Trinity 5 2022
July 17, 2022
Zion Lutheran Church + Nampa, ID
This last week, someone came into the church and said, “We have such a beautiful church!” And indeed, we do. Zion, at least in my opinion, is the most beautiful LCMS church in the Treasure Valley. This isn’t by accident, but our fathers in the faith here built this building in this way on purpose. The beauty of the building reflects the beauty of what takes place here, where God’s Word is read and taught, people are baptized, the Lord’s Supper distributed, of heaven joining earth, and Christ making Himself present in His mercy and grace for sinners.
One of the things that is most appealing about this church is the meaning and the symbolism of the way it is built, much of it in an ancient, and traditional manner. In traditional church architecture, visually, aesthetically, teaches the Christian faith and directs our attention to Christ. We have the various symbols in the stained-glass windows, banners which match the themes of seasons or festivals, furnishings of the altar, pulpit and lectern, the cross, even the direction that our church is orientated.
This part up front around the altar is called the sanctuary, and sometimes we use this word to refer to the whole church space. Where I usually stand up front is called the chancel. Taken together, this whole area then is reminiscent of the holy of holies in the Old Testament temple, which is the place where the altar of the ark of the covenant sat, where the sacrifice of atonement was made and from which God acted in mercy to forgive and save His people. The large cross right above the altar highlights the central aspect of the Christian faith – the all atoning sacrifice of Christ crucified upon the altar of the cross, which flows out from our altar in the Sacrament.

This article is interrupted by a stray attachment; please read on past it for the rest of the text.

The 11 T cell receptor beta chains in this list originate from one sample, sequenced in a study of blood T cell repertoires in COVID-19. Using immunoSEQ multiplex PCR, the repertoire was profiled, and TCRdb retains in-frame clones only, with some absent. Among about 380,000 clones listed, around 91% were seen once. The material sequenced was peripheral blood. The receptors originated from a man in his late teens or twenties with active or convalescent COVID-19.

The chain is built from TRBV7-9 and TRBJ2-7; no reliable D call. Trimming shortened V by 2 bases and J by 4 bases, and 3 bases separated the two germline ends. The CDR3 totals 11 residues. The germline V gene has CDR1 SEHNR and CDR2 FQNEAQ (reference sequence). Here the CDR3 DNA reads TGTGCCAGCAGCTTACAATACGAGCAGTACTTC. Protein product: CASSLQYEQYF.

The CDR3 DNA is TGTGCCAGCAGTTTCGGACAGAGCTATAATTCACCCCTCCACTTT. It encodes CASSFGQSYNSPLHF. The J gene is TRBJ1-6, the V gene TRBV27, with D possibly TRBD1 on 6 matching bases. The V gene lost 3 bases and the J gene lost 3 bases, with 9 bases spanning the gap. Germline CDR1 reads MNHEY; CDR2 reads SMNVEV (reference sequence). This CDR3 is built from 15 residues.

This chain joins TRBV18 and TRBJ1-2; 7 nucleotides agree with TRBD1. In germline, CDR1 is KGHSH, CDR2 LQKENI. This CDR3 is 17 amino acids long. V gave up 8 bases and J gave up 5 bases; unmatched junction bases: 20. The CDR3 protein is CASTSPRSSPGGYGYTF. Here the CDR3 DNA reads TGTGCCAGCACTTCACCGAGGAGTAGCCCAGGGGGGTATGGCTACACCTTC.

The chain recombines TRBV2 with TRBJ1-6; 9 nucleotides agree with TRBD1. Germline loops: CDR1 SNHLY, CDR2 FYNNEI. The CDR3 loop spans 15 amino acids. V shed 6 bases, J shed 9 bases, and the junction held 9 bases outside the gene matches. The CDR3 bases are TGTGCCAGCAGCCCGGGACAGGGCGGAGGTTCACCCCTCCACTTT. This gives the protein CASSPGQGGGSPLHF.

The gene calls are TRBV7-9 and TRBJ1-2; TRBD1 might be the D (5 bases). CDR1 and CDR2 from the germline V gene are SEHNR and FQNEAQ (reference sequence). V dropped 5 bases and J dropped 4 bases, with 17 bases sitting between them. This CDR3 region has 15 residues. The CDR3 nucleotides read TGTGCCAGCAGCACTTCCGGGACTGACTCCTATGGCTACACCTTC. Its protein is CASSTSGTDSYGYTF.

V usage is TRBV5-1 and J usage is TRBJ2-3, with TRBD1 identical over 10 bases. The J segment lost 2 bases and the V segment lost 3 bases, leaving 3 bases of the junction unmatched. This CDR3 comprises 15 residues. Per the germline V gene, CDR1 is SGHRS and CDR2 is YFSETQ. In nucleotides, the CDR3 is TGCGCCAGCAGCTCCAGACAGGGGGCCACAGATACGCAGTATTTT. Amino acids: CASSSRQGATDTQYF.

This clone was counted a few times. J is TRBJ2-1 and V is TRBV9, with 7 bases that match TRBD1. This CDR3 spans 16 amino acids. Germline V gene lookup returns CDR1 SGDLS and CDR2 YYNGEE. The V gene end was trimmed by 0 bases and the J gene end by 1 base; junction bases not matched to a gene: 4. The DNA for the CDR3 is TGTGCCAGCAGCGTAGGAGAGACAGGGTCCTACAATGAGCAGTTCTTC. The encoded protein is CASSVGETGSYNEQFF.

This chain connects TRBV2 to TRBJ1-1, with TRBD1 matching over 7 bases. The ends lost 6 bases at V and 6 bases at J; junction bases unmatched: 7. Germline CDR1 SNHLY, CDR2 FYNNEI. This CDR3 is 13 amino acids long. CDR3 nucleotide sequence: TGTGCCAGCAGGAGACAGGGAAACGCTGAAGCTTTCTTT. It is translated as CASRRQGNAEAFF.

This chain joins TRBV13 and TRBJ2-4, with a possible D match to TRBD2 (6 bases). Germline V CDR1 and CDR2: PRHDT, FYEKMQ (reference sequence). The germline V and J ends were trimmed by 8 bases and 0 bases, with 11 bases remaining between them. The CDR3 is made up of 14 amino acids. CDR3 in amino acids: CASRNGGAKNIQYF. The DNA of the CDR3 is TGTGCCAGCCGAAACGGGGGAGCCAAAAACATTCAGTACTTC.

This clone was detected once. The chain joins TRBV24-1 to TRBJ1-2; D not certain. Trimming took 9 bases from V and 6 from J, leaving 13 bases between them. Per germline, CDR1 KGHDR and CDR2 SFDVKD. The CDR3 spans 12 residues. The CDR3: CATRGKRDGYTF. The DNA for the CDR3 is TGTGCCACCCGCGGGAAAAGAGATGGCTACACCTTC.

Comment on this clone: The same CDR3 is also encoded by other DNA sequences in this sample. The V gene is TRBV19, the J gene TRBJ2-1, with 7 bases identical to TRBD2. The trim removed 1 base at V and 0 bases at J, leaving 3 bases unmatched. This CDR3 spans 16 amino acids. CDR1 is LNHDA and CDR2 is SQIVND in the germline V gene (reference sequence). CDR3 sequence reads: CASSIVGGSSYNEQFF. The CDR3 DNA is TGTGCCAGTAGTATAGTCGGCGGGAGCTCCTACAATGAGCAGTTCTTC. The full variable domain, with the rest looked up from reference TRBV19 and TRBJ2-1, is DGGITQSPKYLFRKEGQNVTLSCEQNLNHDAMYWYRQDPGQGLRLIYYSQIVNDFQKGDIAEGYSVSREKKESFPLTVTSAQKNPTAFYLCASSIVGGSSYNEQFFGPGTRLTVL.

When you come to church, you enter in through the narthex, which is like a transitional area between the kingdom of this world and the kingdom of God. The place where the congregation sits is called the nave, a Latin word that means “boat, or ship” from which we get the English word, navy. The beams on the ceiling are shaped like the supports of the bottom of a ship. So when you come here, you exit the chaotic world and enter into the ship, or the ark, of the holy, Christian Church in which the saving Gospel of Jesus Christ is delivered to you.
In our Gospel reading, we hear Luke’s account of Jesus calling His first disciples – Simon Peter, brothers James and John, the sons of Zebedee. Crowds of people were pressing in to hear the word of God from the Word of God. He was by the lake of Gennesaret, which is the sea of Galilee, and he gets into the Peter’s fishing boat, by which he would teach the people. After He does this, He tells Peter and the others to get. Though they were tired, unsuccessful, down in the dumps, Christ called upon them to put out into the deep and let their nets down for a catch. They were to be brave, and trust that Jesus knew what He was doing and talking about. And so they respond in faith, doing as Jesus instructed at His word. And they catch so many fish that their nets were breaking the boat was about to sink.
From this miracle, Jesus calls Peter, James, and John to be His first disciples, to be fishers of men in fulfillment with His word in Jeremiah 16:16, “Behold, I am sending for many fishers, declares the Lord, and they shall catch [fish/Israel].” Their former way of life foreshadows what they were now called to do: be fishers of men. These disciples are to throw out the net of the Gospel of Jesus Christ into the sea of this world, catching men, bringing them through the water of holy baptism, into the boat where Christ is, and where He keeps His people safe and secure in the holy ark of the Christian church, being separated from the multitude of unbelievers and serving His name at all times with a fervent spirit and a joyful hope.